Over the course of the series, we’ve gradually been introduced to a softer side of Travis. He’s certainly never lost his biting sense of humor, but he’s come through for his new “family” on several occasions. In episode 1.4 (“Visited”), he saved Bill’s life. In episode 2.2. (“Separated”), he rescued Arlo from a quantum limbo. In episode 2.5 (“Populated”), he sacrificed a luxurious fantasy-life to stabilize the smart house. By this point, Travis’s sarcasm had become a thin facade. It's clear that he truly cares about the other denizens of the house – enough to entirely dismiss the possibility of returning home or reconciling with his own friends and family (as seen in "Populated" and "Distressed").

At the beginning of the series, Travis found himself most at odds with Arlo (Jim Blanton), whose youthful innocence and general unpredictability irked him to no end. At the conclusion of “Positioned” (episode 1.3), it seemed that their antagonism had reached crisis point, with Arlo advancing on Travis with a knife. The eruption of violence took an unexpected turn and the two men – faced with the harsh reality of death and the uncertainty of what lies beyond – managed to overcome their differences. For the most part. Arlo was content so long as the others respected his claim to the kitchen and its assortment of tin cans. Despite being largely dismissed by the others as crazy, the ever-imaginative Arlo eventually managed to use those same cans to reveal a secret control panel and awaken Vitality, the spirit of the house. It was only right that he should be the one to do so, since the house was created from Arlo’s own memories of his childhood home, which was mysteriously destroyed by a tornado.

In season two, Arlo has been just as instrumental in unlocking the secrets of the house. Eager to help Bill “unmake” the smart house and thereby prevent the destruction of his own childhood home, Arlo used newfound powers to change the physical constitution of the smart house. So far, he is the only character to actually “escape” the house – though where he ended up in episode 2.2 (“Separated”) isn’t likely to be on anyone’s vacation wish list. Since then, his physical powers have continued to grow – prompting a visit from a mysterious sage-like character named Thomas (Craig T. Adams) in “Populated” (episode 2.5) – and his confidence has allowed him to forge a strong bond with the house’s fifth denizen.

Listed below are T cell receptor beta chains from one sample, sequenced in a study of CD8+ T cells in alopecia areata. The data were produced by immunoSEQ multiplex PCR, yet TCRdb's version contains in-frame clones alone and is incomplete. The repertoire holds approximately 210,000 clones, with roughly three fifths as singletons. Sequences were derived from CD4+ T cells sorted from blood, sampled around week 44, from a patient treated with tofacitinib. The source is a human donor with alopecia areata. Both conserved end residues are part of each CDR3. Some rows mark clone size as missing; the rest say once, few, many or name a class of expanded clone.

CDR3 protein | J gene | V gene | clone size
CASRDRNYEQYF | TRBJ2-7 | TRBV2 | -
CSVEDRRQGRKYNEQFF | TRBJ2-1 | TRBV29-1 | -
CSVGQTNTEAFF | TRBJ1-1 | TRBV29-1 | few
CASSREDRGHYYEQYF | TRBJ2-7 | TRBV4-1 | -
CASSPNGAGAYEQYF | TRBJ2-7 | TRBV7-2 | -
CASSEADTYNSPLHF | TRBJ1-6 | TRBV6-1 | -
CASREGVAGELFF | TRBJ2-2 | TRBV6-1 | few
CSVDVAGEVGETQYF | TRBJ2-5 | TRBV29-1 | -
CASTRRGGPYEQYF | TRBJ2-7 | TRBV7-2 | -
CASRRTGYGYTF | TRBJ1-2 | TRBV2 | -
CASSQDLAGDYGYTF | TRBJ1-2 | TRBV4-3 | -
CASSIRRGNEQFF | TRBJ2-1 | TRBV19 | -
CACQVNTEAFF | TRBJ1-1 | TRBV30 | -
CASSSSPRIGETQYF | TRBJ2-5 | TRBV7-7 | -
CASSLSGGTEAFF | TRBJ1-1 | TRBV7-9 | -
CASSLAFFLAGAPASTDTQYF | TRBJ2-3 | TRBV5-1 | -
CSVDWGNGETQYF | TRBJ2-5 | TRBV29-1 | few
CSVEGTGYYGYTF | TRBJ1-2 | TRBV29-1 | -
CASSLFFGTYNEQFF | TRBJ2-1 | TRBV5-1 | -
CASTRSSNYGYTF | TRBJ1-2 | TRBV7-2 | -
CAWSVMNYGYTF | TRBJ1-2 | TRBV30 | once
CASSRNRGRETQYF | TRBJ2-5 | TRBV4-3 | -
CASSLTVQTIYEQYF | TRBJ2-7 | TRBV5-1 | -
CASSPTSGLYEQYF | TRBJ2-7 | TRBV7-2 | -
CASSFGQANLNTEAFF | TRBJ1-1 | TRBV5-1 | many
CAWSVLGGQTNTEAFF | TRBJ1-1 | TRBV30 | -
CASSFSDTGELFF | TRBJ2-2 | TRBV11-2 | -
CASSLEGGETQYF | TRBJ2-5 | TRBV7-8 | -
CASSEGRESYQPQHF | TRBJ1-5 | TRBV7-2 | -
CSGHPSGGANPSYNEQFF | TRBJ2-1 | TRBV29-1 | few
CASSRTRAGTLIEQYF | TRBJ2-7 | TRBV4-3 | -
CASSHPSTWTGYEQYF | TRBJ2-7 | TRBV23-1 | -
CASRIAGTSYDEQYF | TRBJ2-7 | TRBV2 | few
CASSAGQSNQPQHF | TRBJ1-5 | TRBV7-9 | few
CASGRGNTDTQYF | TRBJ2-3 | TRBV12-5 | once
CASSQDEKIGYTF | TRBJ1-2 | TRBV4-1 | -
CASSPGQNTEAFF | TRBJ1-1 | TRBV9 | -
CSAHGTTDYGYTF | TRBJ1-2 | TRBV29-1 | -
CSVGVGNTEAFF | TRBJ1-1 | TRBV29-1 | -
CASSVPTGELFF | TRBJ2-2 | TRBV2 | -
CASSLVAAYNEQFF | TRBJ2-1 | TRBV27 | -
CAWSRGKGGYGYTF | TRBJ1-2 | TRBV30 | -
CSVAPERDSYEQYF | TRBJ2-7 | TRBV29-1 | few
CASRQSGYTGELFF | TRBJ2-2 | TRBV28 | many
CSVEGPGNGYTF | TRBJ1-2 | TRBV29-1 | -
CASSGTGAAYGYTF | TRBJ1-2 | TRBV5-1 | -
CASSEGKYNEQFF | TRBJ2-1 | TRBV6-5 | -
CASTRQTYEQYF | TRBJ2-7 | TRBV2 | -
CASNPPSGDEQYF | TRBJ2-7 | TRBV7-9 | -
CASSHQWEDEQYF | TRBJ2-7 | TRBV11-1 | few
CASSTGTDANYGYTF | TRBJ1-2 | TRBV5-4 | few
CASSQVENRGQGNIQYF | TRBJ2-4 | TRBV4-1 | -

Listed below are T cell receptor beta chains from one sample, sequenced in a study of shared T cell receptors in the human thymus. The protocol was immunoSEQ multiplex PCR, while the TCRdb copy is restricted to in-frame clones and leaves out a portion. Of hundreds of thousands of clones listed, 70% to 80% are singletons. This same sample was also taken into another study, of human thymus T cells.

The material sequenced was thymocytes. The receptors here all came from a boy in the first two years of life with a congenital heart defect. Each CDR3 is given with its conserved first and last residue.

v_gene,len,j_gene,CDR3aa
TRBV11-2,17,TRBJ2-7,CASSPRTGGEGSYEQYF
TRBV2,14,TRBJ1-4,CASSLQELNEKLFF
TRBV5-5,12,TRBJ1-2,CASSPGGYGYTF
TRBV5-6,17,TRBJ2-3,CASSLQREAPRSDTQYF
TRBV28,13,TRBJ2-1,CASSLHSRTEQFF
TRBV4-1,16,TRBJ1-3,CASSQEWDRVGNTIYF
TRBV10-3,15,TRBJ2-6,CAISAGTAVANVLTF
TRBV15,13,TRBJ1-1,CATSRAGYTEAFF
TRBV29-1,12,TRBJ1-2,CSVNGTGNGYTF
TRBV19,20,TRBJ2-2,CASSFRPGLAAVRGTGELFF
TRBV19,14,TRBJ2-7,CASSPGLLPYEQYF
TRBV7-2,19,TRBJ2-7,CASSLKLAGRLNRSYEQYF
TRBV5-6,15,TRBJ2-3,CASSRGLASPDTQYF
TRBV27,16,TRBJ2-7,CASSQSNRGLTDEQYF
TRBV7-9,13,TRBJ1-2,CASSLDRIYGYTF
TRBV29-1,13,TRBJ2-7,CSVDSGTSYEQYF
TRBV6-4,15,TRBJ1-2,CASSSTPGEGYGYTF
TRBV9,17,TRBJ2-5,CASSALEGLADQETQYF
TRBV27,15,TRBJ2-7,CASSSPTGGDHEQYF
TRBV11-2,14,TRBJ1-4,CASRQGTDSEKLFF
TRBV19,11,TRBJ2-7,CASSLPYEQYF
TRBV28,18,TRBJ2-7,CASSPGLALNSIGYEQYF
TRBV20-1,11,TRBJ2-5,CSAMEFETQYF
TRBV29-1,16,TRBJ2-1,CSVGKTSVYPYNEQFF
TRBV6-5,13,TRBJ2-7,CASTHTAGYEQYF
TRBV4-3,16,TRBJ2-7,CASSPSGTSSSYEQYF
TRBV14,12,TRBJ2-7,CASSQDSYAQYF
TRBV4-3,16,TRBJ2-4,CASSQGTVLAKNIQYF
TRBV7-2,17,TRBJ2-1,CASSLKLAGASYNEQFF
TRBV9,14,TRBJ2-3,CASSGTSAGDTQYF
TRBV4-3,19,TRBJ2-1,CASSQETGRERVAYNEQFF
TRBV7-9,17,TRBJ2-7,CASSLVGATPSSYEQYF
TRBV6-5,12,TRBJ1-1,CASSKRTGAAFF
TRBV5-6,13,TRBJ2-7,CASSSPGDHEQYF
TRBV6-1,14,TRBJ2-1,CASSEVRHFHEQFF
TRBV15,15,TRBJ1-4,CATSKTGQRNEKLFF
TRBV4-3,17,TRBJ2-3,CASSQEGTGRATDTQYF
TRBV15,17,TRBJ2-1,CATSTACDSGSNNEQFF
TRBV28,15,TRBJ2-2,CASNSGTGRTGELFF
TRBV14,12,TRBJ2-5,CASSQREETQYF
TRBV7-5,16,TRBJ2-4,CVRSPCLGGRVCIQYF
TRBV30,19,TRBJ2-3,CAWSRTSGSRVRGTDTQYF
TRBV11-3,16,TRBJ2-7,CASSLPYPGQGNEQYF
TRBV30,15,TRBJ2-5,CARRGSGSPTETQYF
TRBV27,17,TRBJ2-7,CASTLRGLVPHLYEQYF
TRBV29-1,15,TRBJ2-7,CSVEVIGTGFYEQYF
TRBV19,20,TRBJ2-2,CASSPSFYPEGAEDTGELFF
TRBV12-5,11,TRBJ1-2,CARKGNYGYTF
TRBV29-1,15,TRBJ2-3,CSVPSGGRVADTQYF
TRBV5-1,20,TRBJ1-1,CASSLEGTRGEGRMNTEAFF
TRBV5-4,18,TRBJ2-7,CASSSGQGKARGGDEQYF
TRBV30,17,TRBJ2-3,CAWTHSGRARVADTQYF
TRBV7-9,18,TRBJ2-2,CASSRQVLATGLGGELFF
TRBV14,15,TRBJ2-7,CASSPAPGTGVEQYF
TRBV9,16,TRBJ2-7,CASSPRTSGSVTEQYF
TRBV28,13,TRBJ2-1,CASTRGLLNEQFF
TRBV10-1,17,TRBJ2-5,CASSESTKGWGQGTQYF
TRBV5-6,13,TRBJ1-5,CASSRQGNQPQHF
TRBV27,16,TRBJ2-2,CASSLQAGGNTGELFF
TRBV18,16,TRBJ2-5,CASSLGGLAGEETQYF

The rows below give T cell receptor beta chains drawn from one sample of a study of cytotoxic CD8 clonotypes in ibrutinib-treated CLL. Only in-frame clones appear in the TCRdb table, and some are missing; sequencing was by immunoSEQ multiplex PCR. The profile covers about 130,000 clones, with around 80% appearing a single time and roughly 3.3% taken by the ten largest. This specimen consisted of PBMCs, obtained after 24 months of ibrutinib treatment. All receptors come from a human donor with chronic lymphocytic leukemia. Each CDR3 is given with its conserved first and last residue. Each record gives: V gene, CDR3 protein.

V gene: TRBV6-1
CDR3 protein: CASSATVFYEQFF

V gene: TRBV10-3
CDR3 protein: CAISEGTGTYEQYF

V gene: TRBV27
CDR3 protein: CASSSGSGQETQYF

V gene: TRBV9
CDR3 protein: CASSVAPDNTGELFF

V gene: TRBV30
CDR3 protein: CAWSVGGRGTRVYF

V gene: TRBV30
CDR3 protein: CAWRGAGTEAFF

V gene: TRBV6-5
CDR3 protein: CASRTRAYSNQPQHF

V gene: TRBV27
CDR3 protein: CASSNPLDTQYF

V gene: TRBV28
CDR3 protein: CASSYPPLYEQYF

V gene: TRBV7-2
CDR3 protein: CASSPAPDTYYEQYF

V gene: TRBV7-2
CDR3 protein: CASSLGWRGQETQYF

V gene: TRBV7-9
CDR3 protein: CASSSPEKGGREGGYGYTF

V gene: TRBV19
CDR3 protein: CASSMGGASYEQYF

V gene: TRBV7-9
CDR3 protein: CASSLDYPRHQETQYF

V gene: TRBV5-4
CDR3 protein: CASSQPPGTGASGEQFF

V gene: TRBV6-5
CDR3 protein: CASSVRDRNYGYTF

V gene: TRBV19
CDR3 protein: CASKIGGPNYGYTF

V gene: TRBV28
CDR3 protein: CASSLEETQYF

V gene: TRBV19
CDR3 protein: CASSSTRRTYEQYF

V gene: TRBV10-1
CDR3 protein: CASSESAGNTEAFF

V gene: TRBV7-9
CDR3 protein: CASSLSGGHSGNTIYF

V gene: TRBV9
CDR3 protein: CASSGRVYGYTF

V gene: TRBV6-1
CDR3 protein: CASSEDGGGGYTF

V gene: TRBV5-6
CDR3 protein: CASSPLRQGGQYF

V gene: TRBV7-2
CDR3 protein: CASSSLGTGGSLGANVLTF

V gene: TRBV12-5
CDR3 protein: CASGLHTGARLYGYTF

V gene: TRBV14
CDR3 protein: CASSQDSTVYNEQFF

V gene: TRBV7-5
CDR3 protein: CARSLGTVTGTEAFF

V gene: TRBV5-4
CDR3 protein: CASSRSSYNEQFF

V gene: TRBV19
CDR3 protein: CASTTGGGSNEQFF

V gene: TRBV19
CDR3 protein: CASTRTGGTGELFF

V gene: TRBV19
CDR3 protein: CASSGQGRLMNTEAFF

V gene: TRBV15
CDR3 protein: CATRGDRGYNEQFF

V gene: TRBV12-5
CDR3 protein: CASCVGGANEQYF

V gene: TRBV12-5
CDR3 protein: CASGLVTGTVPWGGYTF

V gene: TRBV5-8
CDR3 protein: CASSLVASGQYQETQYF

Theresa Melita (Alicia A. Wood), a “psychic astronaut,” was the last member of this wildly dysfunctional crew to arrive in the house between… and the only one to arrive by choice. In “Departed?” (episode 1.7), Travis explained that she was not part of previous “versions” of the house, which may account for some of the differences in the version we've witnessed – first and foremost, Bill’s survival during the attack of the invading Outdwellers in episode 1.4 (“Visited”). Certainly, Theresa brings a sense of calm and spiritual wisdom to the group that would be otherwise lacking. At the end of the first season, it is she who communes with Vitality, opening the door to another world.

At the beginning of season two, Theresa is the one who initiates an investigation into where the group went when they left the house… and why they have come back. In “Estranged” (episode 2.4), while fending off a much larger-scale invasion of Outdwellers, she psychically probes Astrid’s suppressed memories and learns that the quintet were intentionally brought back to the house as part of a second secret experiment. The second experiment, masterminded by Sam Clark, has proven more disastrous than the first. Repeated assaults on the smart house’s structural integrity have left Vitality in a weakened state – vulnerable to the incursion of destructive “dark matter,” and struggling (just like her inhabitants) to survive. In “Caged” (2.7), Theresa proposes to strengthen the house and save her friends by symbiotically joining with Vitality. But, when the moment of truth arrives, Vitality rejects her… choosing Astrid instead.

On the cusp of the final episode of the second season, dark matter has begun to infiltrate the house – threatening to consume all of the energy in the house, and then all of the energy in the bodies of the inhabitants. Astrid now has all the powers of the smart house at her disposal. The question is what she’ll do with that power…

Episode 2.8 – “Ruined” – premieres online this Friday 3/21/08 at www.thehousebetween.com

After that, John will finally be able to take a much-deserved nap… And start dreaming up season three.